Let’s talk about testicular cancer

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It’s Testicular Cancer Awareness Month throughout April and we wanted to take a moment to highlight some of the stats and symptoms in case they’re helpful to anyone reading.

It’s Testicular Cancer Awareness Month throughout April and we wanted to take a moment to highlight some of the stats and symptoms in case they’re helpful to anyone reading. We are not doctors, and all of this information is in the public domain, but if we hope that in sharing it, it could help someone to get a diagnosis a little earlier. 

Testicular cancer symptoms 

Of course there are lots of symptoms when it comes to cancer, and some are more insidious than others, so if you’re ever unsure about something then it’s always best to speak to your doctor. However, here are some of the most common symptoms of testicular cancer:

  • A lump or enlargement in either testicle
  • An increase in the firmness of a testicle
  • A difference in appearance between one testicle and the other
  • A feeling of heaviness in the scrotum
  • A dull ache in the abdomen or groin, testicles or scrotum
  • A sudden collection of fluid in the scrotum
  • Pain or discomfort in a testicle or the scrotum
  • Back pain
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Read about how touch therapies benefit cancer patients’ mental wellbeing|Find out more

Typical treatments for testicular cancer

Everyone’s experience of cancer is different and there’s no such thing as a textbook journey. It will depend on things like the size and stage of cancer that you have. However, typically a treatment plan for testicular cancer in the UK could include one or more of the following according to the NHS:


The first treatment option for all cases of testicular cancer, whatever the stage, is to surgically remove the affected testicle (an orchidectomy). If cancer is beyond stage one, then sometimes further surgeries are required, for example, to remove any addicted lymph nodes or secondary tumours.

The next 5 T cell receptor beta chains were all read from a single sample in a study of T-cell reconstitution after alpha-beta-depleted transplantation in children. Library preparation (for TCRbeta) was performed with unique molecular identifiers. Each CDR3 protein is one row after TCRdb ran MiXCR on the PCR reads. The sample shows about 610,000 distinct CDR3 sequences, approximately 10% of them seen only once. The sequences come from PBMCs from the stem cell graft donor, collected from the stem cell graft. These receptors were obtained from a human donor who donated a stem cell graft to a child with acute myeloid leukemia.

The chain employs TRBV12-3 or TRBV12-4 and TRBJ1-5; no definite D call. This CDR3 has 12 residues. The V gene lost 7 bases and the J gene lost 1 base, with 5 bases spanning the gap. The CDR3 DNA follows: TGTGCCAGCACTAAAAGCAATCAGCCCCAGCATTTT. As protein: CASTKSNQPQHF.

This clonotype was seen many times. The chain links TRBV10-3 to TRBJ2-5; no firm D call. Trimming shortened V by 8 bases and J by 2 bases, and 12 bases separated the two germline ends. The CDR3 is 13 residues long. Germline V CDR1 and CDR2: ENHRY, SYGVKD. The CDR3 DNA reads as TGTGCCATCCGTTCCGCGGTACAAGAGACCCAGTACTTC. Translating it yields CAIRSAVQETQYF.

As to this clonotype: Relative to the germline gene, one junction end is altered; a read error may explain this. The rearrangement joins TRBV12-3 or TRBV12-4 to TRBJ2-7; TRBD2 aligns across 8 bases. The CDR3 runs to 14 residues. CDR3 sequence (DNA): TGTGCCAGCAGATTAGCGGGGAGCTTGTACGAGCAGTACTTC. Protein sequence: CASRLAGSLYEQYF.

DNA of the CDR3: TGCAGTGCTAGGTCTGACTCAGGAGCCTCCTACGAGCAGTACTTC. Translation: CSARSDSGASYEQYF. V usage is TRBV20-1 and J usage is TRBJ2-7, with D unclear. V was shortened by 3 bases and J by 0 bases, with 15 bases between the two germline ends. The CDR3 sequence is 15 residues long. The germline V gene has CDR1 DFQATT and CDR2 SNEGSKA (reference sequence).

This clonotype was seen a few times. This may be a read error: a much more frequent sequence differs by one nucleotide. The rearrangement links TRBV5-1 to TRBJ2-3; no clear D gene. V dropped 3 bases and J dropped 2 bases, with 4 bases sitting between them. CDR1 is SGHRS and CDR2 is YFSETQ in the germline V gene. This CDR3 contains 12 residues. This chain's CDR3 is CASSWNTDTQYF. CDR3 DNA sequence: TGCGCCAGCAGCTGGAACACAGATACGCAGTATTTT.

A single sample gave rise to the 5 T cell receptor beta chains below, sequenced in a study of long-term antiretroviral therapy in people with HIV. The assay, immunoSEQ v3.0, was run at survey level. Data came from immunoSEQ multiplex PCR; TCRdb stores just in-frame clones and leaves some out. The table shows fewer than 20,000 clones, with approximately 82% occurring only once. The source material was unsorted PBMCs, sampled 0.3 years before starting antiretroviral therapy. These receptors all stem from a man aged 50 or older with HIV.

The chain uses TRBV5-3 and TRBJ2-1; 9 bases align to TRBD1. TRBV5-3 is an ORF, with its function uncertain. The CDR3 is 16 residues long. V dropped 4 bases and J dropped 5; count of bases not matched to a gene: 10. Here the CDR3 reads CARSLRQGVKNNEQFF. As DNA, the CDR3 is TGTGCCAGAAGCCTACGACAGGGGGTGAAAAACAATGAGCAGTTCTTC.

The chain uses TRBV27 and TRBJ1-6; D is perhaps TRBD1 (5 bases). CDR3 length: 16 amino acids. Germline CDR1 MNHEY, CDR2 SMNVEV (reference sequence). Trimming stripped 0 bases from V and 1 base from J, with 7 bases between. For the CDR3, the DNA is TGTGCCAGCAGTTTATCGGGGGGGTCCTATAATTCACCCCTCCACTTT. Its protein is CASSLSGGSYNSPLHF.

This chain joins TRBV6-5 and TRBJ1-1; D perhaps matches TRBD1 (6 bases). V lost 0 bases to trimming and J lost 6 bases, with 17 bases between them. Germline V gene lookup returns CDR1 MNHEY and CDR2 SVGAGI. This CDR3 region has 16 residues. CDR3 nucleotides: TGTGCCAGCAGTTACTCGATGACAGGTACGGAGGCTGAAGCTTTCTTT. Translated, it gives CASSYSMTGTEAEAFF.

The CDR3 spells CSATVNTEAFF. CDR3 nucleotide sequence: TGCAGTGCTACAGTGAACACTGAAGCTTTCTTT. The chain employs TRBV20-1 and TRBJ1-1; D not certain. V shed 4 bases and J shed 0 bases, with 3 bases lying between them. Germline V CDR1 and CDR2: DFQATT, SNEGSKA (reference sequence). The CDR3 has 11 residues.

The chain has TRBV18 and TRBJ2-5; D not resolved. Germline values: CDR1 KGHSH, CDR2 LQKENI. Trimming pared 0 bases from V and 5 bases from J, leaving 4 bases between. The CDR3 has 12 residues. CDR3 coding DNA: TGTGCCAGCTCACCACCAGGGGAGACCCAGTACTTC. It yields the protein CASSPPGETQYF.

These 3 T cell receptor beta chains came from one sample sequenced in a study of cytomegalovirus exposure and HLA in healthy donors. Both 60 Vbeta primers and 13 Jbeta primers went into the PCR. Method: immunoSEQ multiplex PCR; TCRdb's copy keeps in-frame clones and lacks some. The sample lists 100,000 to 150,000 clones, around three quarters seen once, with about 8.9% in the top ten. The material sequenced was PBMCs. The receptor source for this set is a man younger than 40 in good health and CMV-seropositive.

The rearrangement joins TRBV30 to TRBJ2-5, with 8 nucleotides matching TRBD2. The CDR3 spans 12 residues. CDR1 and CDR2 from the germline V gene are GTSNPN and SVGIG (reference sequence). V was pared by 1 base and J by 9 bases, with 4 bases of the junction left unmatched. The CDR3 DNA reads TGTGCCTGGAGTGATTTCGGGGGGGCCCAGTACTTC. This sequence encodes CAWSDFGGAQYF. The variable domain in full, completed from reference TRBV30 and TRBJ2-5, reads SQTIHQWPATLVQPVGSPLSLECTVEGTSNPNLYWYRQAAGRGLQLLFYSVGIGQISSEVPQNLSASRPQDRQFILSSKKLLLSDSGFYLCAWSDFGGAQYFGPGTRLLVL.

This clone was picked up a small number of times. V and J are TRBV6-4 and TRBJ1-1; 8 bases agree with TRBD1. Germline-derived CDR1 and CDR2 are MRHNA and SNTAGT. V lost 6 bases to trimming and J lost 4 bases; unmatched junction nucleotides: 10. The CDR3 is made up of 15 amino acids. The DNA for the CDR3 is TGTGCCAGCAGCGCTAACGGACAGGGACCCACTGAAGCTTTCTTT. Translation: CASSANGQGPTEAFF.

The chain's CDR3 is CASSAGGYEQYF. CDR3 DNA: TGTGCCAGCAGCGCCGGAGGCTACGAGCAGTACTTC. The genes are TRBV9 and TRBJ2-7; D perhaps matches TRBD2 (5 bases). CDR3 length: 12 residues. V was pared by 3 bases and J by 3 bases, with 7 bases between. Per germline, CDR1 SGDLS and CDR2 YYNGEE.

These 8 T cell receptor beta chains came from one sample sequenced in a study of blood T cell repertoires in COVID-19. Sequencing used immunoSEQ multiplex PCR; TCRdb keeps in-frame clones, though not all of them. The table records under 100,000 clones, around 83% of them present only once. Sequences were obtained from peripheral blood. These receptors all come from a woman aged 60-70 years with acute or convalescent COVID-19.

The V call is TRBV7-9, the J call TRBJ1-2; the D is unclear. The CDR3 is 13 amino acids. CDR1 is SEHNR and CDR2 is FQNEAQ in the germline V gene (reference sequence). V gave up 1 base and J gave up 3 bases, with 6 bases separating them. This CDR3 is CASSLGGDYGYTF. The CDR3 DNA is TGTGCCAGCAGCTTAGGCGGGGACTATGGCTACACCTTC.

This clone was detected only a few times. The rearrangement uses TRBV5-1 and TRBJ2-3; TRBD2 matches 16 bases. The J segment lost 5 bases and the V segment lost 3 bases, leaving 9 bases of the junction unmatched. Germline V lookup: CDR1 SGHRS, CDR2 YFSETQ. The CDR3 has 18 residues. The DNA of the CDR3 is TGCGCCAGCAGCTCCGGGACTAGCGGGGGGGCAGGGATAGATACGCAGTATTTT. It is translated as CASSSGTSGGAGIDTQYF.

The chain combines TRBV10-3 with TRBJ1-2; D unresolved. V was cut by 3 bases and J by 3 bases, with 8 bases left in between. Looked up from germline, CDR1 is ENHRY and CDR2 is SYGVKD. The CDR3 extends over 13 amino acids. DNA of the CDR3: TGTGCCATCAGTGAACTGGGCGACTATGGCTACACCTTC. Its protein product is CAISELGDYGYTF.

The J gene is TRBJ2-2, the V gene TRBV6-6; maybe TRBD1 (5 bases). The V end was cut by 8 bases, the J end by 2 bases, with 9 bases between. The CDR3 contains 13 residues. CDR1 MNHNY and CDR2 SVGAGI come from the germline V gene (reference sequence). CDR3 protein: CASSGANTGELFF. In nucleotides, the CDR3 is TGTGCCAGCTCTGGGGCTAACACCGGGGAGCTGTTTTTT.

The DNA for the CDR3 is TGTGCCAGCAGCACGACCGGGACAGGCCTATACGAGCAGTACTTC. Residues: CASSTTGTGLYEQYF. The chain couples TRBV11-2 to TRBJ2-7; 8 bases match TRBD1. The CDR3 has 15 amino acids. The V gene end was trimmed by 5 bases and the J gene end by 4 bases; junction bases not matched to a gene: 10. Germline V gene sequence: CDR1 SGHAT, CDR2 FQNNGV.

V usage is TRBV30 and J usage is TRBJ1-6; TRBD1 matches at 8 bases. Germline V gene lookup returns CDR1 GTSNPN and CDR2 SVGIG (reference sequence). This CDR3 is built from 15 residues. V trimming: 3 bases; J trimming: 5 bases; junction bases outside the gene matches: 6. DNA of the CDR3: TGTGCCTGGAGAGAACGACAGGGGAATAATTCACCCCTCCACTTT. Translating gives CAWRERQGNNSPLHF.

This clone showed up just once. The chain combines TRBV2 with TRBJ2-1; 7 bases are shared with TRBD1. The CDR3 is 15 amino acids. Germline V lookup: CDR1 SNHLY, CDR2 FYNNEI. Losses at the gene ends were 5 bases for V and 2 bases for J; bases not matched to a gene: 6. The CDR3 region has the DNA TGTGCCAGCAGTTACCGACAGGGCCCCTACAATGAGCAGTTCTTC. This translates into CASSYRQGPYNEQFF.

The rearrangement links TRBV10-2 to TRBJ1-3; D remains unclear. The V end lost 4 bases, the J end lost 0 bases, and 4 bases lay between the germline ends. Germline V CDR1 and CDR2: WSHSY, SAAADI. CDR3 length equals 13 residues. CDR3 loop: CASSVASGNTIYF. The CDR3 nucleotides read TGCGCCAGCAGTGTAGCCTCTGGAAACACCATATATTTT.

If cancer is stage one then after surgery, chemotherapy is sometimes recommended to help prevent cancer returning. If cancer is beyond stage one then more cycles of chemotherapy might be recommended.

The side effects of chemotherapy can vary, but they can also be challenging. They can include things like fatigue, hair loss, easy bruising, a predisposition to infection, nausea and changes to your appetite. It can also affect your skin, with many people reporting very dry skin, brittle nails and pigmentation. 


A short course of radiotherapy is also sometimes recommended after surgery.

Spa treatments and your cancer journey

All cancer treatments have their side effects that doctors will be able to offer advice on. From our perspective, spas are certainly not going to fix all problems, but with properly trained spa therapists and the right products, they can help to ease some side effects of cancer treatments and to provide support on your cancer journey. For example, the right type of massage has been shown to help ease pain, improve mood and help with sleeplessness. Meanwhile, products from brands like Jennifer Young help to ease some of the skincare side effects of cancer treatment. 

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Read about how it feels to go to a spa when you’ve had cancer|Find out more

If you would like to find out more about spas where therapists are trained to provide the best support on your cancer journey, you can follow the link to our Safe Hands for Cancer experiences, or read more articles on this blog.

Read more about cancer support in UK spas

Written by
Bonnie Friend
“A journalist by trade, Bonnie is the Editor for Spabreaks.com. Keen to spread the message on accessible wellbeing and a spa experience for all, she thinks green smoothies are somewhat overrated and her favourite spa treatment is an Elemis Couture Technology facial.”
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